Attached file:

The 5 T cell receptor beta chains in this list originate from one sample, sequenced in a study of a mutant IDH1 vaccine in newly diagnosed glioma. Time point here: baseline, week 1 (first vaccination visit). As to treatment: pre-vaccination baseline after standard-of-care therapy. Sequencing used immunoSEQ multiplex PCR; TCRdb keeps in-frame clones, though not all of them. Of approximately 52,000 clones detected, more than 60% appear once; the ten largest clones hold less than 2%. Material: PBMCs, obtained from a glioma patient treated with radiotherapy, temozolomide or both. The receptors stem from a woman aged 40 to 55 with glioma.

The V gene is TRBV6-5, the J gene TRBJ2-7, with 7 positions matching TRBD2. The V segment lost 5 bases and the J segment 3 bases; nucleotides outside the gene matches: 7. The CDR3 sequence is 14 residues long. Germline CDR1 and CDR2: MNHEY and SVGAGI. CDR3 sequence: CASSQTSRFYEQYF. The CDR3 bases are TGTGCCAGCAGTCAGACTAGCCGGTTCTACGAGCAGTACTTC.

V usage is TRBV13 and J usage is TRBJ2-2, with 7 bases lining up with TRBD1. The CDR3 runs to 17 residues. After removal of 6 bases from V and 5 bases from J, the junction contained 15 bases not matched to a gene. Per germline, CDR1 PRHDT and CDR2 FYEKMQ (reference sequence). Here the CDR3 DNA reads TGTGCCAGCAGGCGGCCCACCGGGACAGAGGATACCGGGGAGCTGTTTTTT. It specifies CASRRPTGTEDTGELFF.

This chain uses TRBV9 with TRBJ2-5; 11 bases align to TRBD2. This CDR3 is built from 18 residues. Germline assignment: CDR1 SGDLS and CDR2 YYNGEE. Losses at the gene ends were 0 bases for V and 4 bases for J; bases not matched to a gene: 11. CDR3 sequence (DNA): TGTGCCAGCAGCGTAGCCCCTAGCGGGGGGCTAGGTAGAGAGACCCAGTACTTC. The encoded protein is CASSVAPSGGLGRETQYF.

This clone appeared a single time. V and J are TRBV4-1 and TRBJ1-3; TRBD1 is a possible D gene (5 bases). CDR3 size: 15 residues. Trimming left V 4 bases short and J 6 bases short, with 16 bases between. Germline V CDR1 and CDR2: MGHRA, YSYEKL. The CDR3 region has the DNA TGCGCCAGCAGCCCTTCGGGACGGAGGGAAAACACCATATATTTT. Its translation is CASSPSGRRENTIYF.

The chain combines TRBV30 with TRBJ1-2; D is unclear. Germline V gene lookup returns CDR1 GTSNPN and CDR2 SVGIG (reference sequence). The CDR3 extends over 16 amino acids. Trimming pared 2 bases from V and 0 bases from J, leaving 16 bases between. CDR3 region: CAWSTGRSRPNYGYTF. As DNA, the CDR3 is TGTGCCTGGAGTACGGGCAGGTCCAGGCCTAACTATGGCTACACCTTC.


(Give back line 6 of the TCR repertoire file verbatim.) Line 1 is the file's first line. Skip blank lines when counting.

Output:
The chain combines TRBV30 with TRBJ1-2; D is unclear. Germline V gene lookup returns CDR1 GTSNPN and CDR2 SVGIG (reference sequence). The CDR3 extends over 16 amino acids. Trimming pared 2 bases from V and 0 bases from J, leaving 16 bases between. CDR3 region: CAWSTGRSRPNYGYTF. As DNA, the CDR3 is TGTGCCTGGAGTACGGGCAGGTCCAGGCCTAACTATGGCTACACCTTC.